5/30 Regular Season Toronto FC vs. SJ Earthquakes Statistical Review

There are two new features to mention: cumulative shots graphs and cumulative possession graphs.


Cumulative possession graphs seem to be the best way to show momentum with publicly available data. Inspired by Ravi Ramineni’s graph for Manchester City vs. Bolton


Looking at the cumulative shots graph, inspired by We Are Premier League, we can see where the teams attempted high volumes of shots.

Looking at the shot graphs, both teams were active between the 15th and 35th minute. Looking at the passing data reveals why. Although the chalkboard does not look too lopsided, Shea Salinas and Jordan Stewart attempted the 1st and 2nd most passes on the team (12 for Salinas, 10 for Stewart, who was tied with JJ Koval). This ties in nicely with the previous article about the impact of Shea Salinas. Also interestingly, Adam Jahn did not attempt a pass over the interval.


San Jose’s passing, between min 15 and min 35

Consequently, Toronto attacked down the right side. Justin Morrow and Warren Creavalle on the right flank attempted the most passes for Toronto, with 12 for Morrow and 10 for Creavalle. Additionally, Toronto’s center backs were especially effective at spreading play over this interval.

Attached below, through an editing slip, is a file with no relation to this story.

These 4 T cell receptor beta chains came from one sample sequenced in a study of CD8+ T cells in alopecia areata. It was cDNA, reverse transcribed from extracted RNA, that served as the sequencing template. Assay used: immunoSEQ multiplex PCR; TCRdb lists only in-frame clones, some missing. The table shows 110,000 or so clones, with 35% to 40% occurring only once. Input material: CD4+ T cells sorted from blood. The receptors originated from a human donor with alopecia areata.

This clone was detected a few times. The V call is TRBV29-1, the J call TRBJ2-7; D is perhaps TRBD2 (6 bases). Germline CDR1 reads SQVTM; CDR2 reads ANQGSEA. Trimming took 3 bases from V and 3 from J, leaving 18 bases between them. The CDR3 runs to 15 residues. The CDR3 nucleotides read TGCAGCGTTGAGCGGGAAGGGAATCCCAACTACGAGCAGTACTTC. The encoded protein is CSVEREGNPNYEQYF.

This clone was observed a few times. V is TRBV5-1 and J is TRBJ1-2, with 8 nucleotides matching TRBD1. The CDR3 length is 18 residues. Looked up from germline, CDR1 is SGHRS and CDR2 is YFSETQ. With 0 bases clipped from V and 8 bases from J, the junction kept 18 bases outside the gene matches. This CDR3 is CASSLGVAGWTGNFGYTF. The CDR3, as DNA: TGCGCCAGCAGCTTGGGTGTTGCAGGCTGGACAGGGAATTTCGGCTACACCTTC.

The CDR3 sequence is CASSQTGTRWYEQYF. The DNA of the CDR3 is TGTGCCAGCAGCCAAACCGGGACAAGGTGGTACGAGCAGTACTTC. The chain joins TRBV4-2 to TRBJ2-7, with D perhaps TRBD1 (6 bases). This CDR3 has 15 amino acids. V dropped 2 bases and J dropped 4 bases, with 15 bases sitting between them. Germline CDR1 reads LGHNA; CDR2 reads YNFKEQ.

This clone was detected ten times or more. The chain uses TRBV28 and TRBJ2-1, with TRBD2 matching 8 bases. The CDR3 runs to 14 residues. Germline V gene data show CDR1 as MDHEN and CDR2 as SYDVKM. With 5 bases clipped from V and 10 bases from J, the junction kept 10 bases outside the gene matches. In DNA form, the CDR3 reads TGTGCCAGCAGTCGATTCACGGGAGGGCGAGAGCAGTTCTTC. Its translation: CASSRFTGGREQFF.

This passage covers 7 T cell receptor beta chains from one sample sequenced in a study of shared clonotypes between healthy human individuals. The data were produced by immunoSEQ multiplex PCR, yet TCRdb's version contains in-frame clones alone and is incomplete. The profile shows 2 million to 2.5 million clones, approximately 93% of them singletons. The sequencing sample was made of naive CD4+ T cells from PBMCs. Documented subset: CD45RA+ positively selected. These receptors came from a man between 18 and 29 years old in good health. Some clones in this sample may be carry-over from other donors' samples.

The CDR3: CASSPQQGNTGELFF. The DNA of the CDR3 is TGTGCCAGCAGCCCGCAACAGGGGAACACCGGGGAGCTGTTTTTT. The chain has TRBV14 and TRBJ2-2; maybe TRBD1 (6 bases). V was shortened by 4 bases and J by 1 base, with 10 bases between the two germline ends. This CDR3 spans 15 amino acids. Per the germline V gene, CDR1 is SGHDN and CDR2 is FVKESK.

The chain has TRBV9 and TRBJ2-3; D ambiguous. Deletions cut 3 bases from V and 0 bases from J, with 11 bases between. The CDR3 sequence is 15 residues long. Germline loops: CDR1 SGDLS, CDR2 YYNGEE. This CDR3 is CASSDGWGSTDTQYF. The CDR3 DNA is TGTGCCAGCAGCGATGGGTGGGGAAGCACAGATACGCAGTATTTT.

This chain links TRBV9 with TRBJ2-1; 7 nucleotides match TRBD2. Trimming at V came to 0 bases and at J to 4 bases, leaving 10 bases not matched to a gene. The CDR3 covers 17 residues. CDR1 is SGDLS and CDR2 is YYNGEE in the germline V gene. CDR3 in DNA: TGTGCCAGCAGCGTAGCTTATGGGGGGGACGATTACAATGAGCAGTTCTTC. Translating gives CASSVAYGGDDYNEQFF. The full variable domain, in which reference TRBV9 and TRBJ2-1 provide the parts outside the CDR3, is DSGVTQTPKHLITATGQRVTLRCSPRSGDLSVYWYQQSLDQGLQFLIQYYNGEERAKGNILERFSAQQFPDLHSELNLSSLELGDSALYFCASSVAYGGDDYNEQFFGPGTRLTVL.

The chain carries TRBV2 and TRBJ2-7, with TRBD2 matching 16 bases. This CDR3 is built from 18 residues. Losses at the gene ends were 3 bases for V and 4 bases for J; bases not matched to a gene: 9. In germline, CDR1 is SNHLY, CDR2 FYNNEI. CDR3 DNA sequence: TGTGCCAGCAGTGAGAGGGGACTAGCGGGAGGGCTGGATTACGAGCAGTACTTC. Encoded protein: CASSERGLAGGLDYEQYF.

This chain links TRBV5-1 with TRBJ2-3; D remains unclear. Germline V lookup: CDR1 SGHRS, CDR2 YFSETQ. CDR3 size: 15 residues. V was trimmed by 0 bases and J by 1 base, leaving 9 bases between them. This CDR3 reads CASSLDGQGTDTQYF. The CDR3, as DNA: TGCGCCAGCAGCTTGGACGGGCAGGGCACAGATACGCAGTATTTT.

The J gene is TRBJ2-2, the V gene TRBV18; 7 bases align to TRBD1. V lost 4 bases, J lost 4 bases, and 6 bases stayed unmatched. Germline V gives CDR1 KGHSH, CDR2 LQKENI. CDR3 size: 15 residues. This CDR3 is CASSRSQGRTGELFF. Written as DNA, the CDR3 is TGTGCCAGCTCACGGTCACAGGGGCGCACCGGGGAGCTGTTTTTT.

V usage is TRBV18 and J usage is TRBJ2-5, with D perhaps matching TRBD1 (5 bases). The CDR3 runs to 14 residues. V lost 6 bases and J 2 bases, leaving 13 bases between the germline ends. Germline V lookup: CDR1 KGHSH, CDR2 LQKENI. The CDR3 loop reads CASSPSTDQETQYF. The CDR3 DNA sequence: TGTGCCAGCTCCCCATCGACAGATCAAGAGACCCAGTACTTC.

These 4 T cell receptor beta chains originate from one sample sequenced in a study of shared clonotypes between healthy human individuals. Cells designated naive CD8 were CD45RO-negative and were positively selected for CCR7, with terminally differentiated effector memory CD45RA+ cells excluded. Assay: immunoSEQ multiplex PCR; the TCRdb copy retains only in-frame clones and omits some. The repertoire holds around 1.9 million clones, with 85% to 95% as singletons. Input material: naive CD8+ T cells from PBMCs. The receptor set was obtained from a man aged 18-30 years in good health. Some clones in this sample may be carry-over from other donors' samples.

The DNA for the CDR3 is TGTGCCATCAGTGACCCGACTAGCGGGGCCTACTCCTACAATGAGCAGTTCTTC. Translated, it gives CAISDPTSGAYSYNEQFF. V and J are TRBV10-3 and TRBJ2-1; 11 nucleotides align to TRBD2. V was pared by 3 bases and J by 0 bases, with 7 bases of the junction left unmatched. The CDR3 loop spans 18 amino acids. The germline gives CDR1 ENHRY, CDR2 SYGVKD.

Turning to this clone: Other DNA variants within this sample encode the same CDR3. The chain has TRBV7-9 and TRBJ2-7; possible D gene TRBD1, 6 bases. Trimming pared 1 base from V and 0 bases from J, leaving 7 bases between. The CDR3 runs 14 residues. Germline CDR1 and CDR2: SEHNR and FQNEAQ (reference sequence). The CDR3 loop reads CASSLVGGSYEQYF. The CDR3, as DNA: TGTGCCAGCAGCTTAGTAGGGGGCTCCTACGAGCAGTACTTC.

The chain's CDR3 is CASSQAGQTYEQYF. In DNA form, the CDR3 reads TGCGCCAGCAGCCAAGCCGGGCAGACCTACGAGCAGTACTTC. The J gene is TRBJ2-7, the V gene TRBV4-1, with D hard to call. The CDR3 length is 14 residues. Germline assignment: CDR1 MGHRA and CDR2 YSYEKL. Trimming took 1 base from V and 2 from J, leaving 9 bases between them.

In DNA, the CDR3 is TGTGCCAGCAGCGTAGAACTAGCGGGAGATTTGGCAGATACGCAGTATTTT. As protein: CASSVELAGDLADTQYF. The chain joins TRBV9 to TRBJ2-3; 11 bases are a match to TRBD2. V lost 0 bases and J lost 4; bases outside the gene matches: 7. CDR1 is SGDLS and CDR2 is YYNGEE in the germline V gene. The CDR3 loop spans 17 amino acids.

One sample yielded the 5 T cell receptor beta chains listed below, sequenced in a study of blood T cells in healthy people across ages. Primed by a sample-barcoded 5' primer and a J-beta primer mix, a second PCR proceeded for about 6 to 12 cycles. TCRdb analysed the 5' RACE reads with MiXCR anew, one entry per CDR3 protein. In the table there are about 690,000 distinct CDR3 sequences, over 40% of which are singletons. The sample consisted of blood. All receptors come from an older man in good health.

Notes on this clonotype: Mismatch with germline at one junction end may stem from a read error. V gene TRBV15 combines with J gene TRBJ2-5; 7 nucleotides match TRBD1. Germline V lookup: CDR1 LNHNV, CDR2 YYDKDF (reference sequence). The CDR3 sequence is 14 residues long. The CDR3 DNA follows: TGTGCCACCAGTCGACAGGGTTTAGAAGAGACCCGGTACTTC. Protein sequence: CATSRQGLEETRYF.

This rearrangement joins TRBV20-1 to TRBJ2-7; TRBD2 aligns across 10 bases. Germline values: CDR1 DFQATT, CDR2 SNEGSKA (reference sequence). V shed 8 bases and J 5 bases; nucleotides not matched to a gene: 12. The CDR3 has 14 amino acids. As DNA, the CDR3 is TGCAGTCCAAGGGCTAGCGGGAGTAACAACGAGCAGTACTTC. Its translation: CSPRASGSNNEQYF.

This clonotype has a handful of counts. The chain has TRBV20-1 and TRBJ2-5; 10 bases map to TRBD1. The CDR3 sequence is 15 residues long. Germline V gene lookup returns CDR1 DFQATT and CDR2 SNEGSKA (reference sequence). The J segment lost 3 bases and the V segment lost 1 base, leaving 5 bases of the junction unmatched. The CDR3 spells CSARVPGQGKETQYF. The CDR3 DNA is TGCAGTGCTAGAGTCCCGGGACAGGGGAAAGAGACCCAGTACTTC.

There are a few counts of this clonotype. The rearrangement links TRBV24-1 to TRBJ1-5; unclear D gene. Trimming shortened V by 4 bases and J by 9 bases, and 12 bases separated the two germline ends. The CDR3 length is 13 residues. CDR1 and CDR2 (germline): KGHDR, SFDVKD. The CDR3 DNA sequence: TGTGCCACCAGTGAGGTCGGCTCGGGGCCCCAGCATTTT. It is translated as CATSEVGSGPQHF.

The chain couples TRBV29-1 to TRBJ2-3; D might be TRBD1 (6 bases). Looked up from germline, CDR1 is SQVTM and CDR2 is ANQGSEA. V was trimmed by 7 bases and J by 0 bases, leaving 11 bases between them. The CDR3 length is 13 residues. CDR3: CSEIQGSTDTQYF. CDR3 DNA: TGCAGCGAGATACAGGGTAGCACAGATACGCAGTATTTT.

Perquis and Zavaleta’s passing between min 15 and min 35

Additionally, the Quakes had another good period of shot volume in the beginning of the second half. This is because of the Quakes pressing more higher up the field. Here is a comparison of the Quakes defensive actions for the first 15 minutes compared to the last 30.


San Jose defensive actions, first 15 mins 2nd half


San Jose defensive actions, last 30 mins 2nd half

This lead to the Quakes having few passes in their own defensive half, as evidenced by the chalkboard. The best stretch of possession between the 55th and 60th minute had Toronto complete a meager 1 pass.


San Jose passes, first 15 mins 2nd half


San Jose passes, last 30 mins 2nd half

Towards the end, San Jose possessed the ball well but Toronto attempted a high volume of shots. Why? As a look at the passing graphs would suggest, Toronto were able to effectively counter through the long passing of Michael Bradley and speed of Sebastian Giovinco. Bradley previously had a usage rate of 11.03% up until the 70th minute. From then on, his usage rate went up to 20.33%. Of course, this is expected and it is surprising that he was so dominant for only 20 minutes given the absences of midfield destroyer Fatai Alashe and Creative Midfield Maestro Matias Perez Garcia.


Toronto’s passing for the last 20 minutes


Bradley’s first 70 mins


Bradley’s last 20 mins

In sum, San Jose was at its best when attacking down the left and winning balls higher up the field. Toronto was at its best when they attacked down the right side and Michael Bradley was involved.

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